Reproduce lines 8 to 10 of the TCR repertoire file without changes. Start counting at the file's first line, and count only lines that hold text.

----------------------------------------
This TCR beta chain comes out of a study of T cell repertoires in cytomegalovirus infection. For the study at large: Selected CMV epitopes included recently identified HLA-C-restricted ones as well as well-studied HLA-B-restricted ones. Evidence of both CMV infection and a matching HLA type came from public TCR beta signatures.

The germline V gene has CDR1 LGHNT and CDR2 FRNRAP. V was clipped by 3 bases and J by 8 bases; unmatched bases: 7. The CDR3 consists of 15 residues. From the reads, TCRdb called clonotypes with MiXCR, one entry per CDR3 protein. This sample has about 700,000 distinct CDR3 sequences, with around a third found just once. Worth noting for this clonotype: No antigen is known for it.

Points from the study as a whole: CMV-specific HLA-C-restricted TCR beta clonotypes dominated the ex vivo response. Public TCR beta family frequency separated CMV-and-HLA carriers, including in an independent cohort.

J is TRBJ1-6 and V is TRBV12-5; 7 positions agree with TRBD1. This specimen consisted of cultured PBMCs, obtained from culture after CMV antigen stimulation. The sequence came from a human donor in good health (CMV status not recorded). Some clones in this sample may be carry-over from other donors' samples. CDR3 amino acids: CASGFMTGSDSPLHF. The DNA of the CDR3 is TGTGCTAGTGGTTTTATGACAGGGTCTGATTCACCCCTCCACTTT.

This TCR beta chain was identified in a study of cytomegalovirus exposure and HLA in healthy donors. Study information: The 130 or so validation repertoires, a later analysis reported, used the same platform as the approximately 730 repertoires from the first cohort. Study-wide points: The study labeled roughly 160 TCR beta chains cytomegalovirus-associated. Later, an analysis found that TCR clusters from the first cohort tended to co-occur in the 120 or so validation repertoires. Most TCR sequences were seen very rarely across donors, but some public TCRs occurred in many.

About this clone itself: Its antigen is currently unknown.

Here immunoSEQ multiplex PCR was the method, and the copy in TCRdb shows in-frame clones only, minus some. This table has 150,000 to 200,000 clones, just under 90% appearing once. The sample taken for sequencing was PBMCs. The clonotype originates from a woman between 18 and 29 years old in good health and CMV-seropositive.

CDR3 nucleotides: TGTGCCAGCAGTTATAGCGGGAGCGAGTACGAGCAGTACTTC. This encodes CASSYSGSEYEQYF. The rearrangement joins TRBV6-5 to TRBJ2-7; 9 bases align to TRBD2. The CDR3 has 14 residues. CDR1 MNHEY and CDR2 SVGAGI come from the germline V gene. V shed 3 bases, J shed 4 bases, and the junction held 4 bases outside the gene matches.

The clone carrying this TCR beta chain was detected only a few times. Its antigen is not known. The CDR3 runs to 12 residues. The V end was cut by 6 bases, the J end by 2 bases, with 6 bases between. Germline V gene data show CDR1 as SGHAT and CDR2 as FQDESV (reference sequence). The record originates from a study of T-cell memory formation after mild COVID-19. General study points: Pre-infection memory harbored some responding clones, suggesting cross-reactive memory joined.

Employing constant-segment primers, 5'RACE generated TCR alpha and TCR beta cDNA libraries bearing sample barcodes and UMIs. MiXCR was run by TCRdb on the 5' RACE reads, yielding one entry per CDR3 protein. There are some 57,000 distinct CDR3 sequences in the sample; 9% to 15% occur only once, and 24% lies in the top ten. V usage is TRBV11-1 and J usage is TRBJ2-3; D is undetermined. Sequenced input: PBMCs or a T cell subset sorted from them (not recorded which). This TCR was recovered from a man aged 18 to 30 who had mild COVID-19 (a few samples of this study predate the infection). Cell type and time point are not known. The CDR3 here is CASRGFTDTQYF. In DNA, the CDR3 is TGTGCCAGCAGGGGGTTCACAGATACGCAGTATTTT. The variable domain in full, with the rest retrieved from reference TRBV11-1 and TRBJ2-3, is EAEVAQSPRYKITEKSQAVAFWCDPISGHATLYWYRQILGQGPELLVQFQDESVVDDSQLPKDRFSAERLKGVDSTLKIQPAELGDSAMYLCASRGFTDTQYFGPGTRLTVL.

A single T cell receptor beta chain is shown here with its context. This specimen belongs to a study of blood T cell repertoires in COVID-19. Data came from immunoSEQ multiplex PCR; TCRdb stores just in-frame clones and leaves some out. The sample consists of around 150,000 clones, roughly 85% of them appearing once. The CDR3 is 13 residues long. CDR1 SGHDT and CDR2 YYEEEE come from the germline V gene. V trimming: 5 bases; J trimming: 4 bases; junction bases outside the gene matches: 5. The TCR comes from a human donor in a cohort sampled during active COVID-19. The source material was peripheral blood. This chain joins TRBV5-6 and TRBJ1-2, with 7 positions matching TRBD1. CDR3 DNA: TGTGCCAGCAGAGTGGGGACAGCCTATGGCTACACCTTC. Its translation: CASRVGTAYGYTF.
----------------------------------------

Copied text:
CDR3 nucleotides: TGTGCCAGCAGTTATAGCGGGAGCGAGTACGAGCAGTACTTC. This encodes CASSYSGSEYEQYF. The rearrangement joins TRBV6-5 to TRBJ2-7; 9 bases align to TRBD2. The CDR3 has 14 residues. CDR1 MNHEY and CDR2 SVGAGI come from the germline V gene. V shed 3 bases, J shed 4 bases, and the junction held 4 bases outside the gene matches.

The clone carrying this TCR beta chain was detected only a few times. Its antigen is not known. The CDR3 runs to 12 residues. The V end was cut by 6 bases, the J end by 2 bases, with 6 bases between. Germline V gene data show CDR1 as SGHAT and CDR2 as FQDESV (reference sequence). The record originates from a study of T-cell memory formation after mild COVID-19. General study points: Pre-infection memory harbored some responding clones, suggesting cross-reactive memory joined.

Employing constant-segment primers, 5'RACE generated TCR alpha and TCR beta cDNA libraries bearing sample barcodes and UMIs. MiXCR was run by TCRdb on the 5' RACE reads, yielding one entry per CDR3 protein. There are some 57,000 distinct CDR3 sequences in the sample; 9% to 15% occur only once, and 24% lies in the top ten. V usage is TRBV11-1 and J usage is TRBJ2-3; D is undetermined. Sequenced input: PBMCs or a T cell subset sorted from them (not recorded which). This TCR was recovered from a man aged 18 to 30 who had mild COVID-19 (a few samples of this study predate the infection). Cell type and time point are not known. The CDR3 here is CASRGFTDTQYF. In DNA, the CDR3 is TGTGCCAGCAGGGGGTTCACAGATACGCAGTATTTT. The variable domain in full, with the rest retrieved from reference TRBV11-1 and TRBJ2-3, is EAEVAQSPRYKITEKSQAVAFWCDPISGHATLYWYRQILGQGPELLVQFQDESVVDDSQLPKDRFSAERLKGVDSTLKIQPAELGDSAMYLCASRGFTDTQYFGPGTRLTVL.